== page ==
Saturday, September 18, 2010

Lessons from a funeral

I've been a little out of it for the better part of a week which is why my posts have been a little erratic.

Yesterday, the Gekko's headed north to Circleville, Ohio for a funeral for my grandmother.

My grandmother died at 89 and was a testament to alcohol, nicotine, lard, cream, butter, and sugar; all the ingredients for a good life.

As we headed for Stoutsville (where I hadn't been for over 30 years) for her burial, I had lot's of memories of my dad and I picking wild black berries and sponge mushrooms.

I also had memories of some of my relatives there who had no indoor plumbing and had to pump their water out of wells.

And that's where the lessons begin.

As I grew into adulthood, I had little interest in the old country ways. I was smarter, better, faster than those pedestrian hillbillies; too metropolitan. Is it a coincidence that I was a flaming liberal as well?

As I've gotten older, when I came to one of those forks in the road of life, I don't think I've ever regretted a decision I ever made out of some good old common sense.... country style.

When I make a financial decision I always remember my dad telling me.... "If you can't draw it out on a cocktail napkin, it's too complicated".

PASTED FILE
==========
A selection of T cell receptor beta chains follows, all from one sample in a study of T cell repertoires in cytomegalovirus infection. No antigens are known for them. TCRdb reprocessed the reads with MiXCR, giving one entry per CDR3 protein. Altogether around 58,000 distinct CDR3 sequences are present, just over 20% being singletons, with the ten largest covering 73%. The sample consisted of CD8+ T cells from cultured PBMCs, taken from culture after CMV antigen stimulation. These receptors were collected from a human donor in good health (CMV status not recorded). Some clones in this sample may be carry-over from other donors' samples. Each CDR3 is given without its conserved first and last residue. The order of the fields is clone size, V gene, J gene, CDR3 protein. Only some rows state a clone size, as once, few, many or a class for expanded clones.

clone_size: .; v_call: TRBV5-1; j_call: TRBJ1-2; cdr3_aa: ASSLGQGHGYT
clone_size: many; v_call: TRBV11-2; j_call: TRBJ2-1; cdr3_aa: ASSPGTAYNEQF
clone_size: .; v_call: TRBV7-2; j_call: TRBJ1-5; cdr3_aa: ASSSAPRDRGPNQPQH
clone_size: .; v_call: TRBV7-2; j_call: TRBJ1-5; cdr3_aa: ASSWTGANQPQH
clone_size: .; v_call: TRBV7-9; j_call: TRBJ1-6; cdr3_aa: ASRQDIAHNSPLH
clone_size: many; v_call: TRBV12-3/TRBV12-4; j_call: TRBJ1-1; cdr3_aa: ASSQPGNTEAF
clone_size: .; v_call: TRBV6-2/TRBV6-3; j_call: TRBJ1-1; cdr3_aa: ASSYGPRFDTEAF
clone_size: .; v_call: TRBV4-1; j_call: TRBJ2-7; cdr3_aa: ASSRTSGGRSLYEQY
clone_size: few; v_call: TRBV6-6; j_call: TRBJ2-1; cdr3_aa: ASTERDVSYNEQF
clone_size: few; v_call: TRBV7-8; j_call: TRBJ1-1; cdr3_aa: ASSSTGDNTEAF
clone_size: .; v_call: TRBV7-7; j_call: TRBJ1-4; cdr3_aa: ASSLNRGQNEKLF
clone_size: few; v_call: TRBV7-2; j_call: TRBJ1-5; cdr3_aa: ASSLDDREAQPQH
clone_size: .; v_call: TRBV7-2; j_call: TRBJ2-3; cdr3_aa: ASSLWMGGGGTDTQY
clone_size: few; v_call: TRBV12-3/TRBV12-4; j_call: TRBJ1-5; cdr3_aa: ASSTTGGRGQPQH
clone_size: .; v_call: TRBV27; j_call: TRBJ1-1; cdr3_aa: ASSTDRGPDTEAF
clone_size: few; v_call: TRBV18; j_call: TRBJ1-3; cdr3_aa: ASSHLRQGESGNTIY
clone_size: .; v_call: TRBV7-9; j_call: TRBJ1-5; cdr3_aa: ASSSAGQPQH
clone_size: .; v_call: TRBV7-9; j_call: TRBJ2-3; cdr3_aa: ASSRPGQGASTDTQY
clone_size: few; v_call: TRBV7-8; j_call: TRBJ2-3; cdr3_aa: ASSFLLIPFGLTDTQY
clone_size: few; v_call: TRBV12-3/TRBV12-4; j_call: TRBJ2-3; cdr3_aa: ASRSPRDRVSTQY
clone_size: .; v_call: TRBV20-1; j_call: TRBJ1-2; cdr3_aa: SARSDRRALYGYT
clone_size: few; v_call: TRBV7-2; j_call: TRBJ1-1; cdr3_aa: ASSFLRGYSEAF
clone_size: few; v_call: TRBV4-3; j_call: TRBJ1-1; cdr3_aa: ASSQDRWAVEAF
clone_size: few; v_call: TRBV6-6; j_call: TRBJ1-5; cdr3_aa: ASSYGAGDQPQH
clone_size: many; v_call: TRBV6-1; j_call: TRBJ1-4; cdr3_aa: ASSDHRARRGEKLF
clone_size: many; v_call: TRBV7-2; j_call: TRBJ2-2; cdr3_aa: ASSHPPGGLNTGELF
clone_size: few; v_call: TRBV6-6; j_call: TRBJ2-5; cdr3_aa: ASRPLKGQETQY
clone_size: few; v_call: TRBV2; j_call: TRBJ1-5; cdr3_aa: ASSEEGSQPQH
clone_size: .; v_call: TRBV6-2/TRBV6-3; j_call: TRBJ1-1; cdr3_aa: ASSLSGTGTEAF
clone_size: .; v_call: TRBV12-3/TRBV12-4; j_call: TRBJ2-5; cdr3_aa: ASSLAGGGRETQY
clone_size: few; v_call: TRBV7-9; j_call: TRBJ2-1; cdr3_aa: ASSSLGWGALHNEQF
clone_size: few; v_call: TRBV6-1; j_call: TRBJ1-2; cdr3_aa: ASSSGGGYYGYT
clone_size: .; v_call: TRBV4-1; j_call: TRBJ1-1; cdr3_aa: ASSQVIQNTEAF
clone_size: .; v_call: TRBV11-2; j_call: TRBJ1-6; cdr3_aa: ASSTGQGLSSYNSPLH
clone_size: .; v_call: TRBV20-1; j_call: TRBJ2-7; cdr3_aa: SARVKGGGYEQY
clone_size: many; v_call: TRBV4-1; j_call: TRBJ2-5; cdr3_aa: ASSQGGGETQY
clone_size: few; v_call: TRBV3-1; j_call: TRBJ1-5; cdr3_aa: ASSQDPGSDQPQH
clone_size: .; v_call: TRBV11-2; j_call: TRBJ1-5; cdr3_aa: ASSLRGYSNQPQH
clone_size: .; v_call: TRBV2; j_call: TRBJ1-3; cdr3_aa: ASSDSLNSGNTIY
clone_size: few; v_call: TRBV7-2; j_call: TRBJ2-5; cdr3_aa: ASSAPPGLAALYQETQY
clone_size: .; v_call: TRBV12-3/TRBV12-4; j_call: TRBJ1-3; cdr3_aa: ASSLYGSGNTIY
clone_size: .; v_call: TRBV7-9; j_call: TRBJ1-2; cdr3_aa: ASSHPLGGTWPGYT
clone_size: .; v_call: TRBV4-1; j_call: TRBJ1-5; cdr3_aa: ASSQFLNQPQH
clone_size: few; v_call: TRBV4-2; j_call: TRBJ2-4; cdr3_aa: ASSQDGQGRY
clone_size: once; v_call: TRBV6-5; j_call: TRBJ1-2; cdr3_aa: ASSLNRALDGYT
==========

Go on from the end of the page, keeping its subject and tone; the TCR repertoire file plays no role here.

Or my mom's lessons on freedom/responsibility.... "If you're mature enough to drink and drive you're mature enough how to get out of jail without calling home".

Or my friend's dad who taught the lessons of maturity..... "As long as I can kick your ass, you'll do what I tell you. The day you can kick mine, you get to move out."

Of course the David Brook's, Charles Krauthammer's, and Karl Rove's of the world believe our problems are way to complicated for a bunch of yahoo's in fly over country.

Can you imagine one of these simpletons in a sub committee hearing on the budget. "I've been looking at our federal checkbook and it seems to me that we don't have the money for (name your project)".

Or a hearing on health care. "If people want health insurance, why don't they buy it and if they can't afford it, figure out a way to get the money for it."

The fact is, that people have always figured out a way to make their lives work. I once asked my dad why my great aunt had a flannel covered toilet seat hanging over a heating stove in the living room. He told me that in the winter that outhouse gets mighty cold so you grab the toilet seat off the hanger and take to sit on in the out house.

I'm thinking if those pedestrian hillbillies can figure out a way to have a nice warm seat in the winter, they could probably bring some common sense to congress.

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